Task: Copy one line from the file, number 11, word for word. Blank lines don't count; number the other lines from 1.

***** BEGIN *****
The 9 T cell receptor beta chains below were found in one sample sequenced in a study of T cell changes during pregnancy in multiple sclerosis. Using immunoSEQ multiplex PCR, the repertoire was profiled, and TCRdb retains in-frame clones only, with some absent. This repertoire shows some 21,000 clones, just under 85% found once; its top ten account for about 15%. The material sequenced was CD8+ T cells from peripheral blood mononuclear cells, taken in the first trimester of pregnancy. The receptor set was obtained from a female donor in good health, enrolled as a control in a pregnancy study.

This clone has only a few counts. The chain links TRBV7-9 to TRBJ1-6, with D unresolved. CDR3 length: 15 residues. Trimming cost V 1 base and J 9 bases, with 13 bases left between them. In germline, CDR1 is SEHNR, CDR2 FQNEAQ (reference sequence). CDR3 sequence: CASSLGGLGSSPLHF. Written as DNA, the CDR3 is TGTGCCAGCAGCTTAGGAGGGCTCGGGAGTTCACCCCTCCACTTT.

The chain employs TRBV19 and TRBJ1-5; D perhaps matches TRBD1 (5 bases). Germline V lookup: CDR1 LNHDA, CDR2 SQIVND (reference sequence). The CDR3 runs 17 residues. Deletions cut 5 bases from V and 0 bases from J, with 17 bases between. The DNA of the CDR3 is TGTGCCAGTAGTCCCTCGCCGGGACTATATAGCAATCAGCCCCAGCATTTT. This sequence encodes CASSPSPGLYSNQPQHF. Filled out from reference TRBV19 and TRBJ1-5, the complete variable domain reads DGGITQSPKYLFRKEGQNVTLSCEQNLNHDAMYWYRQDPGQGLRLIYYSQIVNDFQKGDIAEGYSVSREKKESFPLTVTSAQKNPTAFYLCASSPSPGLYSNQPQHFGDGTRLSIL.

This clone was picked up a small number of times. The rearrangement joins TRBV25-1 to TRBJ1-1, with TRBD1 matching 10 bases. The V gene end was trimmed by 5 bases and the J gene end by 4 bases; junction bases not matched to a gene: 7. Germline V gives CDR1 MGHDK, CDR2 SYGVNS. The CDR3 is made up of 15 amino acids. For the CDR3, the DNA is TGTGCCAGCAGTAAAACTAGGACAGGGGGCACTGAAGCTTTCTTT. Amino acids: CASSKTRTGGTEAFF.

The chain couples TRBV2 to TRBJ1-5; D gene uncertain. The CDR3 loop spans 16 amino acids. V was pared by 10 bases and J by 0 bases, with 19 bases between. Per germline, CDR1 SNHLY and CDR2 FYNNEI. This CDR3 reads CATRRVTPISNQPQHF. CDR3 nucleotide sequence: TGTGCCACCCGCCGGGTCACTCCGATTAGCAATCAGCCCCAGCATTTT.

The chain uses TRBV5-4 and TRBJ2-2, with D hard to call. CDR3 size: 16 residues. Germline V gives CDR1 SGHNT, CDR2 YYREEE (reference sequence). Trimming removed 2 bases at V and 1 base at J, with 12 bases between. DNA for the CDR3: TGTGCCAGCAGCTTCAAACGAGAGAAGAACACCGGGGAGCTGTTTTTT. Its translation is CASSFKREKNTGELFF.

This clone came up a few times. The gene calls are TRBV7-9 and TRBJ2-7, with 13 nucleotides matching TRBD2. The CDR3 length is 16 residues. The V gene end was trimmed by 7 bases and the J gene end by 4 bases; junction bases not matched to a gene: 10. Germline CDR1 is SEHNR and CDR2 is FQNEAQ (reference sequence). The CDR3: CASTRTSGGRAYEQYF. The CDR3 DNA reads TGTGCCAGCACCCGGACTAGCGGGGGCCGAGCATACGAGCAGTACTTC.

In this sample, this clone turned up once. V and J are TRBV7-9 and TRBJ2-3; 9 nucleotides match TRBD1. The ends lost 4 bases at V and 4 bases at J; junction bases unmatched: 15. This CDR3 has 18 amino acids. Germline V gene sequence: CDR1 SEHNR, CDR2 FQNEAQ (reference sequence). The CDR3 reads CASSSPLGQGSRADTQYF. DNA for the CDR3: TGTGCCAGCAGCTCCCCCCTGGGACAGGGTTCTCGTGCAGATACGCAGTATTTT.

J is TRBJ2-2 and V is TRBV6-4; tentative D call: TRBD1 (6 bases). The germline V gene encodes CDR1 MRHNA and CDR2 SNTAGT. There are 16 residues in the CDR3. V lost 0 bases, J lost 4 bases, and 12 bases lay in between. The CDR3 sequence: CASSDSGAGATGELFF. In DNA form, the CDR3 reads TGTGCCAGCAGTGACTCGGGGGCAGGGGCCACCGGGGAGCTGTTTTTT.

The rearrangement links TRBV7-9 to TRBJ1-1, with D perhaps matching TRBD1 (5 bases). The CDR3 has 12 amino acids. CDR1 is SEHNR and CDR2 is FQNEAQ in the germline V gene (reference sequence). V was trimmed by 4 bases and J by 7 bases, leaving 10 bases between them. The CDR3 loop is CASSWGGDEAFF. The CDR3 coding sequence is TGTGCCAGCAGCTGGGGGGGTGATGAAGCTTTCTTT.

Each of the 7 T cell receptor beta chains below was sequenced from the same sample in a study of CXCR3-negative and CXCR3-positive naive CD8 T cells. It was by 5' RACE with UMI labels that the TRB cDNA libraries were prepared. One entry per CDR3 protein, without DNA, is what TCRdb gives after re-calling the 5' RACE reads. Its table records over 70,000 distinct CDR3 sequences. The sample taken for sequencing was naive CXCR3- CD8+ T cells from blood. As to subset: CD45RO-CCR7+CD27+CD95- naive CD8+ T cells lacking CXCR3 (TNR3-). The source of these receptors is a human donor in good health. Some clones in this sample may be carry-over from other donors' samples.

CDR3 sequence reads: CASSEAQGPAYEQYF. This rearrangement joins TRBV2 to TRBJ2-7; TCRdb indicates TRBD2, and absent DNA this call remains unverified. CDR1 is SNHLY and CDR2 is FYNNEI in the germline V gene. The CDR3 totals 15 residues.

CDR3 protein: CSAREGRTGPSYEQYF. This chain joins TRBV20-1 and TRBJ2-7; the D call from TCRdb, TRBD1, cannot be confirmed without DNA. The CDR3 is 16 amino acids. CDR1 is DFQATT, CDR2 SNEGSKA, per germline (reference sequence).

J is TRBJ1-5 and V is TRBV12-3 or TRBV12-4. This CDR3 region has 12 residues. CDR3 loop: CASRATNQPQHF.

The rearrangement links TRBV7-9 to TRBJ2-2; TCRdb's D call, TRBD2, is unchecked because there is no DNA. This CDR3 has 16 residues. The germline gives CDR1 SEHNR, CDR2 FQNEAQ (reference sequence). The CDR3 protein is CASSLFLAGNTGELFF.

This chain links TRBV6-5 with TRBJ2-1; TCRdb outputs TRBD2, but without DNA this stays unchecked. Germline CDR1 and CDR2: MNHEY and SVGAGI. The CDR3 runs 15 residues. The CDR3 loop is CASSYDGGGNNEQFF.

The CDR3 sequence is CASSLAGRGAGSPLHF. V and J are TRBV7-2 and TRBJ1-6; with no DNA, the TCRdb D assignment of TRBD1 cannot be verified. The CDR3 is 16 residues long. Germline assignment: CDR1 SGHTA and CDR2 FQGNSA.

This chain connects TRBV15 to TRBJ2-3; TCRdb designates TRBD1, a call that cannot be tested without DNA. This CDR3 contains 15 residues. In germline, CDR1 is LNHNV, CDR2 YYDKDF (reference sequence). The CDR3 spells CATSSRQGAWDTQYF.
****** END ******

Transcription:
Each of the 7 T cell receptor beta chains below was sequenced from the same sample in a study of CXCR3-negative and CXCR3-positive naive CD8 T cells. It was by 5' RACE with UMI labels that the TRB cDNA libraries were prepared. One entry per CDR3 protein, without DNA, is what TCRdb gives after re-calling the 5' RACE reads. Its table records over 70,000 distinct CDR3 sequences. The sample taken for sequencing was naive CXCR3- CD8+ T cells from blood. As to subset: CD45RO-CCR7+CD27+CD95- naive CD8+ T cells lacking CXCR3 (TNR3-). The source of these receptors is a human donor in good health. Some clones in this sample may be carry-over from other donors' samples.